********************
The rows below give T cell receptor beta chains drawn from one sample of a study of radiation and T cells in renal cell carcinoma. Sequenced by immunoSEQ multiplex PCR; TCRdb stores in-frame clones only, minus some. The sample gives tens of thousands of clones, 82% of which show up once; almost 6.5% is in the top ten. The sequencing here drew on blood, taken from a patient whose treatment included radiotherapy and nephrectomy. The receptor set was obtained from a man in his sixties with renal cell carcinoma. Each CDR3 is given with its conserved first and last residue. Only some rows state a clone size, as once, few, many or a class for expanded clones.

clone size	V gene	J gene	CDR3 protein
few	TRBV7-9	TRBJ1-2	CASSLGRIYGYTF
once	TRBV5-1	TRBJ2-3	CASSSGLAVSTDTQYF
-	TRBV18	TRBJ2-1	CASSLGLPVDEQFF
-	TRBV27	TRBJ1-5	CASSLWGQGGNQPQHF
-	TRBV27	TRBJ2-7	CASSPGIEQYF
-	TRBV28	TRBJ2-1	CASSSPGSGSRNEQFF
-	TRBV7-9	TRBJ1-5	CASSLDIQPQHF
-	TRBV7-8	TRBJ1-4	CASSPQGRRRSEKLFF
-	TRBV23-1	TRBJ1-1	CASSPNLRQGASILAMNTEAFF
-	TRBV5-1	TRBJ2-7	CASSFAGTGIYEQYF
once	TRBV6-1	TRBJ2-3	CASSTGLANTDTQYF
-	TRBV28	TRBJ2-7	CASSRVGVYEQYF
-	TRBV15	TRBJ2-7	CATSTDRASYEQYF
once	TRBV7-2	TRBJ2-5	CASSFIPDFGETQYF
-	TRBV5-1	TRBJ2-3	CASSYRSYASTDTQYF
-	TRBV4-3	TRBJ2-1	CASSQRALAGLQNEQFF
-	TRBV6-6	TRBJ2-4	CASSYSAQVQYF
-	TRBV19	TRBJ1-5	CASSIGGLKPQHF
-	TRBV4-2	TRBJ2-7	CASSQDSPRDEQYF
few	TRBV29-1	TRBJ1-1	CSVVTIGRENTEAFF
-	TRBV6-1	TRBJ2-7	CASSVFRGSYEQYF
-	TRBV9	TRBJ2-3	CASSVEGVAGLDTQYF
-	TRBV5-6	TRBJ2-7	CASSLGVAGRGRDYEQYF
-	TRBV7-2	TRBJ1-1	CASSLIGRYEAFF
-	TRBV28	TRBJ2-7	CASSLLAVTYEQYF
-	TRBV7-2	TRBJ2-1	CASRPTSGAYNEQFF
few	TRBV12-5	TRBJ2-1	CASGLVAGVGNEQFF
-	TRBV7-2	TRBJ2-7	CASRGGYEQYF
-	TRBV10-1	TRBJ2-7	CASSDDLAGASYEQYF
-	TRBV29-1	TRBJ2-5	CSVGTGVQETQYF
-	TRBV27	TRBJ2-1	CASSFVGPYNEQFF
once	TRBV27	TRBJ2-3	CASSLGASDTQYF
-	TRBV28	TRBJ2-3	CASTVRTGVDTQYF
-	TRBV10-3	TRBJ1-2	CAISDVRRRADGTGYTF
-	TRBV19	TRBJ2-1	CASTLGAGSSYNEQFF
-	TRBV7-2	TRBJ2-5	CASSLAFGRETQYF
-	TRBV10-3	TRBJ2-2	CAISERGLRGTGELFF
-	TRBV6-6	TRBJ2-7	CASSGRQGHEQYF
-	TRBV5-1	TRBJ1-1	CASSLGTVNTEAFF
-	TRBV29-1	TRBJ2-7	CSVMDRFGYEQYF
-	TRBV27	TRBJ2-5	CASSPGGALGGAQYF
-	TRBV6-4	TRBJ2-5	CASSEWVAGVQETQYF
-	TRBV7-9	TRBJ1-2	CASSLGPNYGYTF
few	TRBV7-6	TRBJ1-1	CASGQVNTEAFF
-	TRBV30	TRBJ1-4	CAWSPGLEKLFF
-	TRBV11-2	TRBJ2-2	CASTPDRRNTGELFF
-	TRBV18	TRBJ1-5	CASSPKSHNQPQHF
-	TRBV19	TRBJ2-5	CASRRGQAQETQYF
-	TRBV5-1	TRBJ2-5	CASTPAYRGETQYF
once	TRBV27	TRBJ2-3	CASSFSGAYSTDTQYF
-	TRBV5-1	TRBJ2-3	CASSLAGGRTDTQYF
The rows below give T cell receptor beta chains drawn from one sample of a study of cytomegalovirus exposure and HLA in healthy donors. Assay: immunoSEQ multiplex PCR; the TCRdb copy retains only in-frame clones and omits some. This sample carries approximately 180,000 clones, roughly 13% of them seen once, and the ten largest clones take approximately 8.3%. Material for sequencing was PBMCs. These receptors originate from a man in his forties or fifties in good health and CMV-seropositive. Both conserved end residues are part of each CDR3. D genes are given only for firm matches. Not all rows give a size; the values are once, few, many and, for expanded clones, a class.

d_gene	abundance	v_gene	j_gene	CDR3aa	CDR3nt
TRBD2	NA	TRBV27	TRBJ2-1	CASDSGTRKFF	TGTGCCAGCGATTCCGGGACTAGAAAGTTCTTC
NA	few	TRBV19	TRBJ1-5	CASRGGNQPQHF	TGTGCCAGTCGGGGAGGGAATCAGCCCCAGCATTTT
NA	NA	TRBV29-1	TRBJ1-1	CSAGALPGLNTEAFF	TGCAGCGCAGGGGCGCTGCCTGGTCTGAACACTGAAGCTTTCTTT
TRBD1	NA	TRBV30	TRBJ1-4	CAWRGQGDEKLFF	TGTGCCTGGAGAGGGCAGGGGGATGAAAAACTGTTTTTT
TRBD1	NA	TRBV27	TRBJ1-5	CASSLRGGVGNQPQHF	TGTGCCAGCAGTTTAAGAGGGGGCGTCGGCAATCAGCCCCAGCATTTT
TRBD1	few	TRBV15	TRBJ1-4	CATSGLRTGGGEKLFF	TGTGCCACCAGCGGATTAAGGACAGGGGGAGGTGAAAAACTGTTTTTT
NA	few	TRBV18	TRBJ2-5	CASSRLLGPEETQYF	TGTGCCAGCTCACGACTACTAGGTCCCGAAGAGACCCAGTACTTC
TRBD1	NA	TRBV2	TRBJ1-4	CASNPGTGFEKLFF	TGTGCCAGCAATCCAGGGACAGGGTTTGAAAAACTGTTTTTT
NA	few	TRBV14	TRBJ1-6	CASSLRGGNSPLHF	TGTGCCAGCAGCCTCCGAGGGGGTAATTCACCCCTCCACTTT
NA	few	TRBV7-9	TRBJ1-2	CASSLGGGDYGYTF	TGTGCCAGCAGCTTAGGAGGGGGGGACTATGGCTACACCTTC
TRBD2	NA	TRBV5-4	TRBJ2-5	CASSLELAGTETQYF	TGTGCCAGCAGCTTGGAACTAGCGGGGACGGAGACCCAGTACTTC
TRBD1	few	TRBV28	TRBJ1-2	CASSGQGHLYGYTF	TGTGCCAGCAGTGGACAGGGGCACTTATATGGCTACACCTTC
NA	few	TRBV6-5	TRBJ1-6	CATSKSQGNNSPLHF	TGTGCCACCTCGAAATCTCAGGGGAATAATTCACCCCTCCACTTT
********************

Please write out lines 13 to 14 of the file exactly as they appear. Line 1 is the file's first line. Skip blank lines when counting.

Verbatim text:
once	TRBV6-1	TRBJ2-3	CASSTGLANTDTQYF
-	TRBV28	TRBJ2-7	CASSRVGVYEQYF